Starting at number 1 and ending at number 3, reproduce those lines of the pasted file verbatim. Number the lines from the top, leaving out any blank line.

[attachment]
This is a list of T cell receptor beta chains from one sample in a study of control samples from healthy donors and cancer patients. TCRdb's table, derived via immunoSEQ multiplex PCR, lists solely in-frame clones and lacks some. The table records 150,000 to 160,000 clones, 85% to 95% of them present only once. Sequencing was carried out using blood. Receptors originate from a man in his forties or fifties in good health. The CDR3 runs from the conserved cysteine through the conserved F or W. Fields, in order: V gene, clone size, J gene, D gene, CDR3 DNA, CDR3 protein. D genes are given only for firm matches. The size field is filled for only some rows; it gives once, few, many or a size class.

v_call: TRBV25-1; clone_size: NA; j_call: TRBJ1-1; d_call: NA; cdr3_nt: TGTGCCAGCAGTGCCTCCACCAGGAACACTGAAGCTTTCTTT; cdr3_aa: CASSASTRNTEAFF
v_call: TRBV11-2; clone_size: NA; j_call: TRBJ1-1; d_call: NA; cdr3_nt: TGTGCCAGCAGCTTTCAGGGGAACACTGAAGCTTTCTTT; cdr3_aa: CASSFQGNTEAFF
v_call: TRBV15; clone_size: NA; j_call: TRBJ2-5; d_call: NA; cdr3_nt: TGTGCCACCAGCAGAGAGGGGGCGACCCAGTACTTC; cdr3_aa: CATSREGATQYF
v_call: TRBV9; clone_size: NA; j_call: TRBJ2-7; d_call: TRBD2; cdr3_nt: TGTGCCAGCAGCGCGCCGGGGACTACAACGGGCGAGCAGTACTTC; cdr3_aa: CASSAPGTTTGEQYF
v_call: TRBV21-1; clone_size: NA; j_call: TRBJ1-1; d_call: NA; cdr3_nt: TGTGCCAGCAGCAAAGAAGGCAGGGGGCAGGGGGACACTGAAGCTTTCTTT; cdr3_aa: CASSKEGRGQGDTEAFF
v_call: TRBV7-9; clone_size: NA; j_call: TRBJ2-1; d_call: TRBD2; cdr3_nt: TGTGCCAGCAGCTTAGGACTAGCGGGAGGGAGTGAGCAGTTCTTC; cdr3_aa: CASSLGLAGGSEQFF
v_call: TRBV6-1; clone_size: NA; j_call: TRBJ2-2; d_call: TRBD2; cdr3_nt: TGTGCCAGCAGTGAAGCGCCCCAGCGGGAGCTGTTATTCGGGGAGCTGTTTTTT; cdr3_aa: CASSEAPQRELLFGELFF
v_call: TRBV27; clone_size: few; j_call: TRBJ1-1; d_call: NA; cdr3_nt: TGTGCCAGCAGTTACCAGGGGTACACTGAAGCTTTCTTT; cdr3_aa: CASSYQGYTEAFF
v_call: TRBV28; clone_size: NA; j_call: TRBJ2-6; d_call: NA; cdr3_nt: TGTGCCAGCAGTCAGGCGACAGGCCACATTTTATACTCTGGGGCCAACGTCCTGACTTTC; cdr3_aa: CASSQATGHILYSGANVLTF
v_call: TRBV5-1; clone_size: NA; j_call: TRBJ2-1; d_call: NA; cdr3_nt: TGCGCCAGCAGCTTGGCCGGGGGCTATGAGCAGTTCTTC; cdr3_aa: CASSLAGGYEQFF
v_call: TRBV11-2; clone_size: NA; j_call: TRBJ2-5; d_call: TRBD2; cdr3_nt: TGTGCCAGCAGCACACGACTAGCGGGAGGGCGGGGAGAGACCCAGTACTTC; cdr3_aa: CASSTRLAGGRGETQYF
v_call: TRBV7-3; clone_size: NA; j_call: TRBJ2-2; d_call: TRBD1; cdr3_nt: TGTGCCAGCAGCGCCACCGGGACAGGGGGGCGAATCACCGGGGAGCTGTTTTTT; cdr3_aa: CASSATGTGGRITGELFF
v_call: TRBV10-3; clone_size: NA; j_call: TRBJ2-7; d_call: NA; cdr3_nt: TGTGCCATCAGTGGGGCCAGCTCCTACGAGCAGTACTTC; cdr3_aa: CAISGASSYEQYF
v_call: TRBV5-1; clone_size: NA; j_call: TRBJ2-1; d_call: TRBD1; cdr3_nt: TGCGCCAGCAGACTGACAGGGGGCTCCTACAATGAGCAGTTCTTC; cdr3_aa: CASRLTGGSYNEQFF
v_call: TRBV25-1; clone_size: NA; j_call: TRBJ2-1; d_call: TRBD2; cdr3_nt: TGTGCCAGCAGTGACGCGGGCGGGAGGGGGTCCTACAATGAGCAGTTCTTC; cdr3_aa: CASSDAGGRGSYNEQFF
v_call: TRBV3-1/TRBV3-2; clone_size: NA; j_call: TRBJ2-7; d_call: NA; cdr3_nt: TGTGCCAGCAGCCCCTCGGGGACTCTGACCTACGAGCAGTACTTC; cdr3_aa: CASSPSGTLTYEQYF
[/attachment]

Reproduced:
This is a list of T cell receptor beta chains from one sample in a study of control samples from healthy donors and cancer patients. TCRdb's table, derived via immunoSEQ multiplex PCR, lists solely in-frame clones and lacks some. The table records 150,000 to 160,000 clones, 85% to 95% of them present only once. Sequencing was carried out using blood. Receptors originate from a man in his forties or fifties in good health. The CDR3 runs from the conserved cysteine through the conserved F or W. Fields, in order: V gene, clone size, J gene, D gene, CDR3 DNA, CDR3 protein. D genes are given only for firm matches. The size field is filled for only some rows; it gives once, few, many or a size class.

v_call: TRBV25-1; clone_size: NA; j_call: TRBJ1-1; d_call: NA; cdr3_nt: TGTGCCAGCAGTGCCTCCACCAGGAACACTGAAGCTTTCTTT; cdr3_aa: CASSASTRNTEAFF
v_call: TRBV11-2; clone_size: NA; j_call: TRBJ1-1; d_call: NA; cdr3_nt: TGTGCCAGCAGCTTTCAGGGGAACACTGAAGCTTTCTTT; cdr3_aa: CASSFQGNTEAFF